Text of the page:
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Concern rises over T-50 export after U.S. deferral

The U.S. Defense Acquisition Board’s deferral last week of its decision on whether to acquire new trainer jets from overseas has prompted concern here about the export of Korea’s T-50 supersonic aircraft.

The Korean aviation industry and government officials paid keen attention to what decision the DAB would make at its Oct. 21 session. They believe that the T-50 is one of the strongest contenders for the U.S. trainer procurement project.

With technological assistance from U.S. defense giant Lockheed Martin, Korea Aerospace Industries, the country’s sole aircraft maker, developed the T-50, which has a maximum speed of Mach 1.5 with a maximum range of 800 nautical miles.

“We understand that the U.S. has deferred its decision so as to review their distribution of resources while taking into account its defense budget cuts,” an official at the Defense Acquisition Program Administration said, declining to be named.

“It is expected that the U.S. will convene a DAB session again next year.”

The U.S. defense budget faces cuts of up to $350 billion over the next decade as its government seeks to carry out a deficit reduction plan.

For Korea, the U.S. is the biggest potential market as its military is seeking to secure up to around 500 trainer jets.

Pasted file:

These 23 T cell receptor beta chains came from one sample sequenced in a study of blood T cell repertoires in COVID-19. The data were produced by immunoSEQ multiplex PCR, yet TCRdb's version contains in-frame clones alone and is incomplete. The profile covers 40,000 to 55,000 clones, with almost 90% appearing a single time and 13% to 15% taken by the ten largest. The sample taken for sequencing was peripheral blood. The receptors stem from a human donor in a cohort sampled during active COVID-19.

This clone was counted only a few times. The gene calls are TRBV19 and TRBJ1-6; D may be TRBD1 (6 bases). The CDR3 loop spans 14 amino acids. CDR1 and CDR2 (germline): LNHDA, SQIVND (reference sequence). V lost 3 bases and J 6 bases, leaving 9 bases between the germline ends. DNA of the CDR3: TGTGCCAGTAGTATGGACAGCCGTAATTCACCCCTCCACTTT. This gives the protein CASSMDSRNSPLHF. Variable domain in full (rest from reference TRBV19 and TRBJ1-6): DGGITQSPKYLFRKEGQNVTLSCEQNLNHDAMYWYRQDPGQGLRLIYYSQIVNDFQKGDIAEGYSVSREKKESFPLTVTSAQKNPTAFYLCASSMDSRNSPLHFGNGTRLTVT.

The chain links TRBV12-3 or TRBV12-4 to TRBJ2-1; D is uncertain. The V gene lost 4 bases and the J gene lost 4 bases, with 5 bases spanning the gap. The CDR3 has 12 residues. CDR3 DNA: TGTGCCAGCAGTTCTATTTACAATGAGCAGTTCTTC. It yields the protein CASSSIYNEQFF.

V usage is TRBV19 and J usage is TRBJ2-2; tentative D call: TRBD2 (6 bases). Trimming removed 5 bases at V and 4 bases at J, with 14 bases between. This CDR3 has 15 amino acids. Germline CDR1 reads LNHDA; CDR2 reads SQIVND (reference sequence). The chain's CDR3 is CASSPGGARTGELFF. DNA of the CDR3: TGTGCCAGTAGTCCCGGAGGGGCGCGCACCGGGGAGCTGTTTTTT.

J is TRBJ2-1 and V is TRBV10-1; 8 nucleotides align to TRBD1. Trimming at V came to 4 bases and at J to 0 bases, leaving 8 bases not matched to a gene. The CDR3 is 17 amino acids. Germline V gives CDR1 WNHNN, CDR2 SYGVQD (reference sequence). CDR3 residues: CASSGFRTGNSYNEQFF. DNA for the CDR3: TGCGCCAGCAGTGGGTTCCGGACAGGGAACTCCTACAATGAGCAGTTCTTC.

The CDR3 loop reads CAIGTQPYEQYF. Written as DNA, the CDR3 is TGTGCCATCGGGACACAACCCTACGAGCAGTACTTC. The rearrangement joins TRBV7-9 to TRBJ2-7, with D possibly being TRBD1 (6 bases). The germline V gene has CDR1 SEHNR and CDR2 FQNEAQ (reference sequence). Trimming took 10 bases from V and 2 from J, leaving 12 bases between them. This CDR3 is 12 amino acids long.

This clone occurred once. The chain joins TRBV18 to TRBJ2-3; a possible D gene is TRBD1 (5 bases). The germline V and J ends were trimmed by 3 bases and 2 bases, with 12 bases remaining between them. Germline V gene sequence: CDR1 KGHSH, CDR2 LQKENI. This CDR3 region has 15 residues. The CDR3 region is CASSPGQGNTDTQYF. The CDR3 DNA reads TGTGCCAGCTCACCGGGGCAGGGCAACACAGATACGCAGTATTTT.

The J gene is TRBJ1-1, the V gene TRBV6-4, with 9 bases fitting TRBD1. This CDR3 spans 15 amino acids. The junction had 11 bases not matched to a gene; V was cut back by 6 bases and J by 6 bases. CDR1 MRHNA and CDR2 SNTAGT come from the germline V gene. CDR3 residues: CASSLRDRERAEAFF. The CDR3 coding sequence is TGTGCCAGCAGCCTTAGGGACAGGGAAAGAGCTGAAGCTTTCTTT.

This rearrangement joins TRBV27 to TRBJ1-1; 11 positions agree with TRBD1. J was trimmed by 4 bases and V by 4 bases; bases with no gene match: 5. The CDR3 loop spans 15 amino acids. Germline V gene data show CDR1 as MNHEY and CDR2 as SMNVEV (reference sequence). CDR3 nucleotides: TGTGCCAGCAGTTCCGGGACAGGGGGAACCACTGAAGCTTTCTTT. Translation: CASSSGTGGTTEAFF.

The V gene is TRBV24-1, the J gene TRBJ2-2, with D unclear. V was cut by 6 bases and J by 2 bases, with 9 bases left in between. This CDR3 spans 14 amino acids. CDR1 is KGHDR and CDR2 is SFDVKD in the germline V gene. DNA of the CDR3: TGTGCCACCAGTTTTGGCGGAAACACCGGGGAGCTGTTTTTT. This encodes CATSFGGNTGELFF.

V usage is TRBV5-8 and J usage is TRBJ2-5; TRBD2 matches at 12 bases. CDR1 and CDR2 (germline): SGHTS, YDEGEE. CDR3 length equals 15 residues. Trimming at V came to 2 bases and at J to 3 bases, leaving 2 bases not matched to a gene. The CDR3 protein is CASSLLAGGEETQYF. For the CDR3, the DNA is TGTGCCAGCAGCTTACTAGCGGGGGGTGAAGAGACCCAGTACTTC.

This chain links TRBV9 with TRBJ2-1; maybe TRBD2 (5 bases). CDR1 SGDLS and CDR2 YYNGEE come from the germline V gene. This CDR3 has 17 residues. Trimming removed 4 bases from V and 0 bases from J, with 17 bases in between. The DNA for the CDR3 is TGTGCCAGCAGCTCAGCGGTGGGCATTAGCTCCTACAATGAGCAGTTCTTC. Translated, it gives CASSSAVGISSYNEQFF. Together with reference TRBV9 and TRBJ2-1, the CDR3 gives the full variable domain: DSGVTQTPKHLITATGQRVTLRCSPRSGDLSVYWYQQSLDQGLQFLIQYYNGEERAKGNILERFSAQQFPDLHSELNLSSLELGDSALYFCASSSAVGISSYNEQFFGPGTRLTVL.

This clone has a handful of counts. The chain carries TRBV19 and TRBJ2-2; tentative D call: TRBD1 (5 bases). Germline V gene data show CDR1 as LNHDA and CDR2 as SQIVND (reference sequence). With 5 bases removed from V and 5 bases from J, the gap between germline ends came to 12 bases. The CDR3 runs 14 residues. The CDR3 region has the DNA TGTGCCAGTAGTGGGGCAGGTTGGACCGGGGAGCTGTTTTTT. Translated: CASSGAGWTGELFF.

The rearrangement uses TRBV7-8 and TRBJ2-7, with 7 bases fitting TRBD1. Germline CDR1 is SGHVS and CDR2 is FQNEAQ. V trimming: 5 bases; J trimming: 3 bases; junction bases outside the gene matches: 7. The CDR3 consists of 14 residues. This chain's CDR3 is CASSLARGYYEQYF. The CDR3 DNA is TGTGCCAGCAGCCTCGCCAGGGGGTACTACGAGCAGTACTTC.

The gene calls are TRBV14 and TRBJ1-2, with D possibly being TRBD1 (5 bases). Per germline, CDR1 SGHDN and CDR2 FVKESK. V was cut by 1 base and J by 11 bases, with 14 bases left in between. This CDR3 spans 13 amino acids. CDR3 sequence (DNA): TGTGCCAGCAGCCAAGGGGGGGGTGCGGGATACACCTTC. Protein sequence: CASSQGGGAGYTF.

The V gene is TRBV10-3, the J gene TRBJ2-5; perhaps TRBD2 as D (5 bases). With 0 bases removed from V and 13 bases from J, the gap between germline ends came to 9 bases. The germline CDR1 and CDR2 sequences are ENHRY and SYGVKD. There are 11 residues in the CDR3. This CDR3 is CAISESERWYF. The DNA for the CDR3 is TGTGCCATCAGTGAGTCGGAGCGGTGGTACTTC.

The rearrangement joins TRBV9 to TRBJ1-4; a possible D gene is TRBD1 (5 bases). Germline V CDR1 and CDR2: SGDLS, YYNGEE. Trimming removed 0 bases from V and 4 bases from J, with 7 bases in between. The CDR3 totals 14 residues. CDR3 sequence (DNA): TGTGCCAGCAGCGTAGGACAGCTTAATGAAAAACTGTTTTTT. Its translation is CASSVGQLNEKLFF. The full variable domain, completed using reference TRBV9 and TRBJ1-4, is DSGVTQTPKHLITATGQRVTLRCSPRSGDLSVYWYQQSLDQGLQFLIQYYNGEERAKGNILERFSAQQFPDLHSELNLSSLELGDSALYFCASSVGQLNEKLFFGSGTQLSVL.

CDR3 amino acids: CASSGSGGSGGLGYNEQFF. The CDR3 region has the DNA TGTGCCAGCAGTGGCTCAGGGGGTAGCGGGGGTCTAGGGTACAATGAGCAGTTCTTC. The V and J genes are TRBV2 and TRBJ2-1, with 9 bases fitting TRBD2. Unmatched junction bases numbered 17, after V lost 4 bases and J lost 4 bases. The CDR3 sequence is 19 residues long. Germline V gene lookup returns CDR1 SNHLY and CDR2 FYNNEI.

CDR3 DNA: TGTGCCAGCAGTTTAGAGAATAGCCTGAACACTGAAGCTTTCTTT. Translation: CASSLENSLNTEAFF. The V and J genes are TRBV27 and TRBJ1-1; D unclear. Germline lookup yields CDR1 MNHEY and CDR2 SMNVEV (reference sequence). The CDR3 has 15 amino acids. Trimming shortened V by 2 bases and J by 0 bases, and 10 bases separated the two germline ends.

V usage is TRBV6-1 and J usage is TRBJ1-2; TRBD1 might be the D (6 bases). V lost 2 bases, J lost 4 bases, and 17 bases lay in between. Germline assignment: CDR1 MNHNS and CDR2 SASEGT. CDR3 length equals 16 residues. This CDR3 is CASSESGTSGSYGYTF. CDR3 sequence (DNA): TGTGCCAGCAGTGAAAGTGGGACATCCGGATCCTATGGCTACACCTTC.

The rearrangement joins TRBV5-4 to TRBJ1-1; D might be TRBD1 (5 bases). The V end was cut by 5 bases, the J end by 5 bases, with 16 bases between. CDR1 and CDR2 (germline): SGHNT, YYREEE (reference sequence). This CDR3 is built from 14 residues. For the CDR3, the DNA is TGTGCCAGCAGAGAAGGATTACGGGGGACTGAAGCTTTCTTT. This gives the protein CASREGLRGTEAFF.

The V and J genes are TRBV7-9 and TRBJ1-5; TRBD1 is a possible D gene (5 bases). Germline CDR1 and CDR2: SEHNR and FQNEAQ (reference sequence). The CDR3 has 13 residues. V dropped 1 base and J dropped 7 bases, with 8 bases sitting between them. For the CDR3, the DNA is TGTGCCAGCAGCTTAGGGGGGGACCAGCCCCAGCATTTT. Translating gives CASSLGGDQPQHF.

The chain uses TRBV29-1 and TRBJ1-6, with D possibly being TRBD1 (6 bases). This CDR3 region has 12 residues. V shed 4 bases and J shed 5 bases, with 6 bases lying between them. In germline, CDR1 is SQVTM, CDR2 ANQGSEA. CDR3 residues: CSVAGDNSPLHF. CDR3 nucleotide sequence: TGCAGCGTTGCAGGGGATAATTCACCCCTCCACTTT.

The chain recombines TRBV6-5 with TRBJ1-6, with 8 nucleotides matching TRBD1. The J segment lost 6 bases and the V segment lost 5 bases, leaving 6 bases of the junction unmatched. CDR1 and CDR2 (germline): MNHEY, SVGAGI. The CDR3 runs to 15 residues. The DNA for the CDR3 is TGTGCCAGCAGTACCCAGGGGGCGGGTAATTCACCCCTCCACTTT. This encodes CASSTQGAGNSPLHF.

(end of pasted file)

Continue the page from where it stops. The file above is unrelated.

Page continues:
Experts estimate that the global demand for trainer jets over the next three decades will amount to around 3,300 units. The KAI hopes to export around 1,000 trainer jets during that period.

In May, it signed a $400 million contract with Indonesia to sell 16 T-50s, becoming the world’s sixth country to export supersonic aircraft. Along with the U.S., Korea is striving to sell the trainer jet to the United Arab Emirates, Israel, Iraq and Poland.

KAI officials expected that the U.S. would carry out the procurement project as scheduled.

“Like all other acquisition programs, any program could face delays and we also pursue any projects with considerations that they could face some postponements. It is not like the project was canceled or anything,” a KAI official told The Korea Herald, declining to be named.

“Yes, the U.S. market is crucial given its size and other factors. Considering the U.S. has the best aircraft technology, should the U.S. choose to purchase the T-50, other countries would think of it as safe.”

In a recent meeting with reporters, Lockheed Martin officials expressed confidence that the T-50 will win in the T-X competition in the U.S. The U.S. Air Force is also studying the M-346 of Italy and the Hawk 128 from Britain as possible candidates.

“We believe T-50 has a very strong chance of winning because of its operational status. We have a long history of working together, and there is no doubt we can form an opportunity here,” Michael R. Griswold, international vice president of T-50 Business Development at LM, said.

In order to strengthen aerial defense capabilities and develop the local aviation industry, Korea had carried out the T-50 development project ―- worth 2.2 trillion won ($1.96 billion) ―- in cooperation with Lockheed over about eight years starting in 1997.

The Seoul government shouldered 70 percent of the development cost, with KAI and Lockheed covering 17 percent and 13 percent of the cost, respectively. With the first jet delivered to the Korean Air Force in 2005, 50 T-50s are now in operation.

By Song Sang-ho (
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